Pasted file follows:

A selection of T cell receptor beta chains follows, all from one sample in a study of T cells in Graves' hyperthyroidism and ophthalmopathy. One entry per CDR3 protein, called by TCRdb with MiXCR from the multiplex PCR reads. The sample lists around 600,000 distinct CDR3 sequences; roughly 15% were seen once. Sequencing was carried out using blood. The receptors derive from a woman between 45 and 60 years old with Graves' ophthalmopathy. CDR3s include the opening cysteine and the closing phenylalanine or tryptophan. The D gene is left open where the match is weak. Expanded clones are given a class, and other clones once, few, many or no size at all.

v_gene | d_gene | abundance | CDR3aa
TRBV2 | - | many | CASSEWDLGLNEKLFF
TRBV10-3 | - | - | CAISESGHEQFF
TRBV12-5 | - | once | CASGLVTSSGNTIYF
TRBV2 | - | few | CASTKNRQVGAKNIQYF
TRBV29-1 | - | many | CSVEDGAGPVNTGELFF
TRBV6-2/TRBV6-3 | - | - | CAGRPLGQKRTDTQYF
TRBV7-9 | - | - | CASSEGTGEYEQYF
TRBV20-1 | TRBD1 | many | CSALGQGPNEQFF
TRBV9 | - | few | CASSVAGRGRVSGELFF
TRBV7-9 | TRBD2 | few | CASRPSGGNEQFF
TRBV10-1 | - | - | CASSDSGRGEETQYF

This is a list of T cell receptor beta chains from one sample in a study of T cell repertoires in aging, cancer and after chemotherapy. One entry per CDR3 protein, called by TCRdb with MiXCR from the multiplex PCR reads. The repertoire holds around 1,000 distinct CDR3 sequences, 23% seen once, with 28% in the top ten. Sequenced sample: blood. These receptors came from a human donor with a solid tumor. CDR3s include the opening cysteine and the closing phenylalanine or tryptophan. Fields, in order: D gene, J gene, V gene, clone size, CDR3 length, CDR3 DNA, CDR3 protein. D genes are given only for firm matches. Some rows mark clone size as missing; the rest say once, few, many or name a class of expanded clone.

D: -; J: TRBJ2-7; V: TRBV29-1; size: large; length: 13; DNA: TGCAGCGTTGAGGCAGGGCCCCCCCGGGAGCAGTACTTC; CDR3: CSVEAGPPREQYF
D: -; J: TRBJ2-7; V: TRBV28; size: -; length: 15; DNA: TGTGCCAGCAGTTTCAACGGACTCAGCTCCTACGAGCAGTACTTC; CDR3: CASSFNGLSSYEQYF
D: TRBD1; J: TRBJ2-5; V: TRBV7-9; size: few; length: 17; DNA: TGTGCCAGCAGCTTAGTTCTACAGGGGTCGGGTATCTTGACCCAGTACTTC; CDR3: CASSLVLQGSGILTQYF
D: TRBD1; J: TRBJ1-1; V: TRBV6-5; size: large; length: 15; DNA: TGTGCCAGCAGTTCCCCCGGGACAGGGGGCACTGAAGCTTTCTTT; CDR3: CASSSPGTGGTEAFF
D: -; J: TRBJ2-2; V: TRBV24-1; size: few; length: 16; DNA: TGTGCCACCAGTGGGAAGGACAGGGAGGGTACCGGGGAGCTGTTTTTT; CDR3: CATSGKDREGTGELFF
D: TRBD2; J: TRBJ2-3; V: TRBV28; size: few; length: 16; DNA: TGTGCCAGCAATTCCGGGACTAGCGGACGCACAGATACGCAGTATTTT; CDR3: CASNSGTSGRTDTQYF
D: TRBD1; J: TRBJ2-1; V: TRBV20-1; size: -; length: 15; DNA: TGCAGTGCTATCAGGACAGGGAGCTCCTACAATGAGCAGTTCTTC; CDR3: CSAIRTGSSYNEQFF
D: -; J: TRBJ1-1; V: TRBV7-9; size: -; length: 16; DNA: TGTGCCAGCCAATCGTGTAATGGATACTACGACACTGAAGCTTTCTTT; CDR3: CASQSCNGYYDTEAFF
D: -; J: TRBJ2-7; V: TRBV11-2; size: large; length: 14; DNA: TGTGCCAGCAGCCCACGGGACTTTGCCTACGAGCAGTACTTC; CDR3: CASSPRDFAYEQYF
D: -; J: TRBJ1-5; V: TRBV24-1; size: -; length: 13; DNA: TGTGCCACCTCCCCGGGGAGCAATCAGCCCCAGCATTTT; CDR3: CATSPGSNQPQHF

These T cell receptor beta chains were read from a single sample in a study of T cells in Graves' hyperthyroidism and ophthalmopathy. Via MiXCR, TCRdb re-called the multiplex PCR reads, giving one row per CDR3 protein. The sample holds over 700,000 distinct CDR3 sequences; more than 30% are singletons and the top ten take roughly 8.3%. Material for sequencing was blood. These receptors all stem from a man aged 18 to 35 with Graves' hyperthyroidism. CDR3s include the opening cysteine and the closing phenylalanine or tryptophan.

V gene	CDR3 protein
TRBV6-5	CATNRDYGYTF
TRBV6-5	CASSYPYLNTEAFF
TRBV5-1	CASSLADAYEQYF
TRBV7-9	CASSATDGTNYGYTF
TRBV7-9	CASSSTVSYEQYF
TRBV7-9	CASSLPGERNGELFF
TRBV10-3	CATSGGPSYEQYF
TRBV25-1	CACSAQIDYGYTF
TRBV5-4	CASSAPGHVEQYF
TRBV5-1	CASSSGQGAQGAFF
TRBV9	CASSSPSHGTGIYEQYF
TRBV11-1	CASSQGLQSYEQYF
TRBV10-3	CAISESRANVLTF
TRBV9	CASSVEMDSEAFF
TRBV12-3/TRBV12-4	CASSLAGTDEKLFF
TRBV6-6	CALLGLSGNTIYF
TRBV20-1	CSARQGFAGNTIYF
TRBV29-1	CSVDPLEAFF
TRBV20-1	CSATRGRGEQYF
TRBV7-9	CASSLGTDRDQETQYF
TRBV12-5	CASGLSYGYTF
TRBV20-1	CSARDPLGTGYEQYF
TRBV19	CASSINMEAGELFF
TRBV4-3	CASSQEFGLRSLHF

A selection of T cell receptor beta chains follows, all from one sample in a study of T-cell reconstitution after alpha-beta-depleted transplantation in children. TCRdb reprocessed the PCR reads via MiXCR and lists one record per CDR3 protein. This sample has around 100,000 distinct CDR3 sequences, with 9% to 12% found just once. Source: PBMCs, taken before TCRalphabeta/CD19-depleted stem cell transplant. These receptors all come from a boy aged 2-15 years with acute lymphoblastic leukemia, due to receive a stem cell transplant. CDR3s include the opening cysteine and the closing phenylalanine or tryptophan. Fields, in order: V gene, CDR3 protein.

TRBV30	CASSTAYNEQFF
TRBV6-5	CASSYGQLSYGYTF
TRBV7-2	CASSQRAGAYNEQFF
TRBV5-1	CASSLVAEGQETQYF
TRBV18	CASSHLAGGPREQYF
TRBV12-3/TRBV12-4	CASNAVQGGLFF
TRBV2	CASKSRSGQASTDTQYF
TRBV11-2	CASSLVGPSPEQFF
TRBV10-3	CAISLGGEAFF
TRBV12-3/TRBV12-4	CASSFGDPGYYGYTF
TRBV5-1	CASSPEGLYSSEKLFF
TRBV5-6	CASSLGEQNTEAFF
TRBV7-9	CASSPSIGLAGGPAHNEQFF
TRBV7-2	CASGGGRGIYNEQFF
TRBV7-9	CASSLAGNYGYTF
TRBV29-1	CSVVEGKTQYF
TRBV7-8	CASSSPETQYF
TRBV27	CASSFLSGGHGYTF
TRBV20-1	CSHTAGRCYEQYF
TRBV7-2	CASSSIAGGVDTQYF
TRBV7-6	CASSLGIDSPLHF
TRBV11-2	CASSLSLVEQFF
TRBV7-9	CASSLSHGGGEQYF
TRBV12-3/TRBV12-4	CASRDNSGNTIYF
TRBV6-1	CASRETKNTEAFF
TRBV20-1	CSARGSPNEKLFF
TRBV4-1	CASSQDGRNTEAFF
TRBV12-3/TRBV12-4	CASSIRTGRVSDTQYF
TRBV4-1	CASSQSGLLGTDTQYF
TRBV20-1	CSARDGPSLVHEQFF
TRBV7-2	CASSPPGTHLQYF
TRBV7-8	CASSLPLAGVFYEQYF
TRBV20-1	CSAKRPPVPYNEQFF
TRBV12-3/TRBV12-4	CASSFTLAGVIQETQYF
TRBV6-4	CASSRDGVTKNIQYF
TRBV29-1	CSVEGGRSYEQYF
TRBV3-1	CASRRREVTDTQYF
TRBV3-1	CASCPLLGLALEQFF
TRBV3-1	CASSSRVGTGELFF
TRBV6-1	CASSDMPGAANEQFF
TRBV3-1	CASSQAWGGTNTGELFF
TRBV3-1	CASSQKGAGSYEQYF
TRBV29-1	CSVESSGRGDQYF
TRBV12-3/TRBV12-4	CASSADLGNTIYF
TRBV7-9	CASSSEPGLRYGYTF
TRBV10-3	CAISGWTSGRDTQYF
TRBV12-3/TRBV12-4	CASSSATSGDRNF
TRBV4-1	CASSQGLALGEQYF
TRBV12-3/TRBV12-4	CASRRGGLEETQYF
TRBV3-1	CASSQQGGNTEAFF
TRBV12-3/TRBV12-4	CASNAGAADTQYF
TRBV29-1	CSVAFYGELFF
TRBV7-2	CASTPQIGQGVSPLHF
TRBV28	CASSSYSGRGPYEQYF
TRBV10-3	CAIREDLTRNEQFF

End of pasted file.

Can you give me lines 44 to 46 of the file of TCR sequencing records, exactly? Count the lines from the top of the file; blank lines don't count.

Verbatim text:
TRBV29-1	CSVDPLEAFF
TRBV20-1	CSATRGRGEQYF
TRBV7-9	CASSLGTDRDQETQYF